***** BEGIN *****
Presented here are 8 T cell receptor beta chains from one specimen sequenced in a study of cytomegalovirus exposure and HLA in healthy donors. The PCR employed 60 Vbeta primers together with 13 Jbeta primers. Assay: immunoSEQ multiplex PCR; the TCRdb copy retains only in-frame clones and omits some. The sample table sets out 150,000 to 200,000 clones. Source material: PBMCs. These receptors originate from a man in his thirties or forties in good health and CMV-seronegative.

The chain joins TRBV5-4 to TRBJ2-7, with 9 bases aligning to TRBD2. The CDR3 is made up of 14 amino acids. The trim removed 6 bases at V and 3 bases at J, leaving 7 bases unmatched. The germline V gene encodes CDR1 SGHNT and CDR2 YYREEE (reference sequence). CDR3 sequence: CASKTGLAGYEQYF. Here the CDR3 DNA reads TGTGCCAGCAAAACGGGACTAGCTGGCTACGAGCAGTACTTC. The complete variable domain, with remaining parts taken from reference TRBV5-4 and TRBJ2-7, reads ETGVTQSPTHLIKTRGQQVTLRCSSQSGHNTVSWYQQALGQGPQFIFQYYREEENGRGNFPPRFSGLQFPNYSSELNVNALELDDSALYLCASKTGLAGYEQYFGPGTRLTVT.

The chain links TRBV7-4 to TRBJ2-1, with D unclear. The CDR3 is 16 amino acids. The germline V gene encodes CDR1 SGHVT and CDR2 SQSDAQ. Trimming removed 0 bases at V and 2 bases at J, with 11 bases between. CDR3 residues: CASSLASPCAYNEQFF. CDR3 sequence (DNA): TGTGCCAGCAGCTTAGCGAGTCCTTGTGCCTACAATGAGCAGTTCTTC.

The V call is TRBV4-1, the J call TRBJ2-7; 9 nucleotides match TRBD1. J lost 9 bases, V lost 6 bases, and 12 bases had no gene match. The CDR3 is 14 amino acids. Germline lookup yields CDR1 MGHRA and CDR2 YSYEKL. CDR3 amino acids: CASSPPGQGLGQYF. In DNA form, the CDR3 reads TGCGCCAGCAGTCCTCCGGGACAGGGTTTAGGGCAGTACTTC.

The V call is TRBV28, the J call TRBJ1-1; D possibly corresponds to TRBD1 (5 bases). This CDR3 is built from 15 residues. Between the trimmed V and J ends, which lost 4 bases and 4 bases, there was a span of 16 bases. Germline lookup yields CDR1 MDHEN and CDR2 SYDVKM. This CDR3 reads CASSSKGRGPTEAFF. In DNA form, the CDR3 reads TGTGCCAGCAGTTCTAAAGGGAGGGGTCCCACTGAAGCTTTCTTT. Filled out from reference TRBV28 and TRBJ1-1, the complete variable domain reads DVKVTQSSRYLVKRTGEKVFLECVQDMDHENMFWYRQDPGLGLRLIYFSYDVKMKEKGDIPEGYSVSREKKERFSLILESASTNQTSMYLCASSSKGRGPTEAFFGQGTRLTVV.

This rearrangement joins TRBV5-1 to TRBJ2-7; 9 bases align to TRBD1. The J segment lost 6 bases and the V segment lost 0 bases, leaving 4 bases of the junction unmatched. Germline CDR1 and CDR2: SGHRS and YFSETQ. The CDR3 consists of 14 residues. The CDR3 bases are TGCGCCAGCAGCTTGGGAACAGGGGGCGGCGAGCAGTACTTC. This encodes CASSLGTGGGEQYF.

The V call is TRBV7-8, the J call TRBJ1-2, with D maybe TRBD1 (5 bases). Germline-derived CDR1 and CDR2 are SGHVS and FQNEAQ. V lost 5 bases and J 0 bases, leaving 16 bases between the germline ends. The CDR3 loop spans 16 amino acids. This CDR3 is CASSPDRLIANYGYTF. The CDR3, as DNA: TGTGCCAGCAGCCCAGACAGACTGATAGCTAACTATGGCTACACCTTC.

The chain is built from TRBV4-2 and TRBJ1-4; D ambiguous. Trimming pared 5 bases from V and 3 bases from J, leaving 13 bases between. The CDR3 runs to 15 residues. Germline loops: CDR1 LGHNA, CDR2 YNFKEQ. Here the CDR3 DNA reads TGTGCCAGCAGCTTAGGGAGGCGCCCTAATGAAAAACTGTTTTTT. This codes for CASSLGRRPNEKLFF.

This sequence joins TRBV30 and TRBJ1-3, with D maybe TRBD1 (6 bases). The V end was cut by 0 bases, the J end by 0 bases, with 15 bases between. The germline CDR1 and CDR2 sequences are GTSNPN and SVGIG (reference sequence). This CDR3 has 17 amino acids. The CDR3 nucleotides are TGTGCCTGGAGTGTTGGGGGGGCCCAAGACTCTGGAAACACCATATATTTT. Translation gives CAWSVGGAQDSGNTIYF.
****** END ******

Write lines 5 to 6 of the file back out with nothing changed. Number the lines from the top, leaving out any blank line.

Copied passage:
The V call is TRBV28, the J call TRBJ1-1; D possibly corresponds to TRBD1 (5 bases). This CDR3 is built from 15 residues. Between the trimmed V and J ends, which lost 4 bases and 4 bases, there was a span of 16 bases. Germline lookup yields CDR1 MDHEN and CDR2 SYDVKM. This CDR3 reads CASSSKGRGPTEAFF. In DNA form, the CDR3 reads TGTGCCAGCAGTTCTAAAGGGAGGGGTCCCACTGAAGCTTTCTTT. Filled out from reference TRBV28 and TRBJ1-1, the complete variable domain reads DVKVTQSSRYLVKRTGEKVFLECVQDMDHENMFWYRQDPGLGLRLIYFSYDVKMKEKGDIPEGYSVSREKKERFSLILESASTNQTSMYLCASSSKGRGPTEAFFGQGTRLTVV.

This rearrangement joins TRBV5-1 to TRBJ2-7; 9 bases align to TRBD1. The J segment lost 6 bases and the V segment lost 0 bases, leaving 4 bases of the junction unmatched. Germline CDR1 and CDR2: SGHRS and YFSETQ. The CDR3 consists of 14 residues. The CDR3 bases are TGCGCCAGCAGCTTGGGAACAGGGGGCGGCGAGCAGTACTTC. This encodes CASSLGTGGGEQYF.